Our beautiful church held a day of prayer and fasting this week--it was a powerful time of focused intercession for a couple of significant issues in our body. As our family drove to prayer meeting that night, Steve reflected on his fast.
He remarked that while he was busy at work, it wasn't all that difficult--his mind was occupied and there was no food in sight (or smell). The hardest part, he said, was when he came home and made PB&Js for the boys at suppertime. To see the strawberry-rhubarb jam, to smell the peanut butter as he spread it thickly on homemade bread...peanut butter and jelly sandwiches never sounded so good.
We talked about the realities of fasting and the spiritual parallels. Physical hunger comes quickly, automatically, after such a short time without food. Why is it that we can go not only hours, but days without spiritual food, and not feel those pangs, that longing?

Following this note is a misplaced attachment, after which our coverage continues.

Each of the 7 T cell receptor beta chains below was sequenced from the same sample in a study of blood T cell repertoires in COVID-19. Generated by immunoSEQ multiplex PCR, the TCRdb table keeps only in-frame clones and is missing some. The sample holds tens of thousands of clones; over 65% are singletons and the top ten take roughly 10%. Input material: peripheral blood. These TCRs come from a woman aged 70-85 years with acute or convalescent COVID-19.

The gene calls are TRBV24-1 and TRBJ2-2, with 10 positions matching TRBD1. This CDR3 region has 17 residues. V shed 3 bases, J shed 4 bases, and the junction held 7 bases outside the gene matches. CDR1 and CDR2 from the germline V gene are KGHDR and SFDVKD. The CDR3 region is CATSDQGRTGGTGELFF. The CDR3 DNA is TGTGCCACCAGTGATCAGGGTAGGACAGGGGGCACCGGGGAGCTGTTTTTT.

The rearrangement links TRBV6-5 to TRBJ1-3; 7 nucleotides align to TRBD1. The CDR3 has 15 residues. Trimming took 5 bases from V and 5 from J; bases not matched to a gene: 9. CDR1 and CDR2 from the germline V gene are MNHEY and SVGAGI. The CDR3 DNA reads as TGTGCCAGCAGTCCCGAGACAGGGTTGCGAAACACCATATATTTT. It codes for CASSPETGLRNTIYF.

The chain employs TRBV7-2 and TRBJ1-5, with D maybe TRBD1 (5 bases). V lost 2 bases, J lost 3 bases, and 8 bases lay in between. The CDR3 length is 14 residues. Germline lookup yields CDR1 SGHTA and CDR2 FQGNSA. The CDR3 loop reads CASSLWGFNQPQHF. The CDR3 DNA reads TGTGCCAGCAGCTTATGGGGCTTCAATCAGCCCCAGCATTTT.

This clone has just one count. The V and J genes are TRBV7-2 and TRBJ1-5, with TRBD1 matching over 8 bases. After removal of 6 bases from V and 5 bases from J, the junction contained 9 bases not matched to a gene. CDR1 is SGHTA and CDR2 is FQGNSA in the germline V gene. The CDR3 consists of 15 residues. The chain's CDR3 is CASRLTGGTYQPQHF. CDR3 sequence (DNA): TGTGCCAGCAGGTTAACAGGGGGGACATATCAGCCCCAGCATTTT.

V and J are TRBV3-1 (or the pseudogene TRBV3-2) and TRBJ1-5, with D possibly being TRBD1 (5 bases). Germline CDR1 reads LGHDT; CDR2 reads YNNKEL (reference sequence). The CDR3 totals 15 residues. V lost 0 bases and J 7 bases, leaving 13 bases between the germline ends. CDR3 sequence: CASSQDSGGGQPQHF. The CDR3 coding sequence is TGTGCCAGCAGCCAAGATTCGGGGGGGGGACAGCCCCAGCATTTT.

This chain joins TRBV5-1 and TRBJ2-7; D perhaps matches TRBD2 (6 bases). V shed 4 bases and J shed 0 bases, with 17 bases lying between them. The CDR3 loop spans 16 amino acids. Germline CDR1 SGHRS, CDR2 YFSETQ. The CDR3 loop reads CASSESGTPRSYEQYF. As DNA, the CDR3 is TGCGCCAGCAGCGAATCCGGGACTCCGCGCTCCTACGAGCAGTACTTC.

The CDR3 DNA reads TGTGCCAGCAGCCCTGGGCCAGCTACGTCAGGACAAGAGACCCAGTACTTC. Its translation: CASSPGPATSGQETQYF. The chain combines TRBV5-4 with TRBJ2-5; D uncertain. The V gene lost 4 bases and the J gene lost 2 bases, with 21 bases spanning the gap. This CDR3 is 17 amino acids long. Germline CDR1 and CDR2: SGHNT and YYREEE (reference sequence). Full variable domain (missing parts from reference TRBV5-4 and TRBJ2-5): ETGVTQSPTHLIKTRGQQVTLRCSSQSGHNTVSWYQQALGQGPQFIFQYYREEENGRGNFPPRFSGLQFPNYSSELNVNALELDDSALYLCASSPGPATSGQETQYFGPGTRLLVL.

I've heard that when you fast for a longer period of time--like 40 days--the first week is actually the hardest. If you can get through those initial excruciating days of hunger, after a while, you're not hungry anymore. Is that where we are so often? Our souls are so used to being deprived of regular spiritual sustenance that we've lost our appetites?
There can be plenty of reasons we're not spiritually hungry, plenty of other angles to explore here. But Steve and I circled back around to his experience making sandwiches and wondered: Is there a way to get close to spiritual food in order to stir your senses and stimulate your appetite? How can you expose yourself to the Bread of Life in such a way that you realize you're actually starving?
When you're busy and you're not around food, you can forget that you're
hungry. But when you smell a feast, when you watch others filling their
bellies with delicious fare, you start to salivate. You want what
In other words, I think this points to the importance of community and the body of Christ. When you're not hungry for God and His Word, perhaps one of the best things you can do is rub shoulders with those who are feasting. You spend time with people who smell like food, people who tell you about their last meal in great detail, people who describe with relish their favorite foods and what they plan to eat next. You watch others around you savoring the Bread of Life, and your soul starts to ache. You want what they have. And if you're hungry--it's yours for the feasting.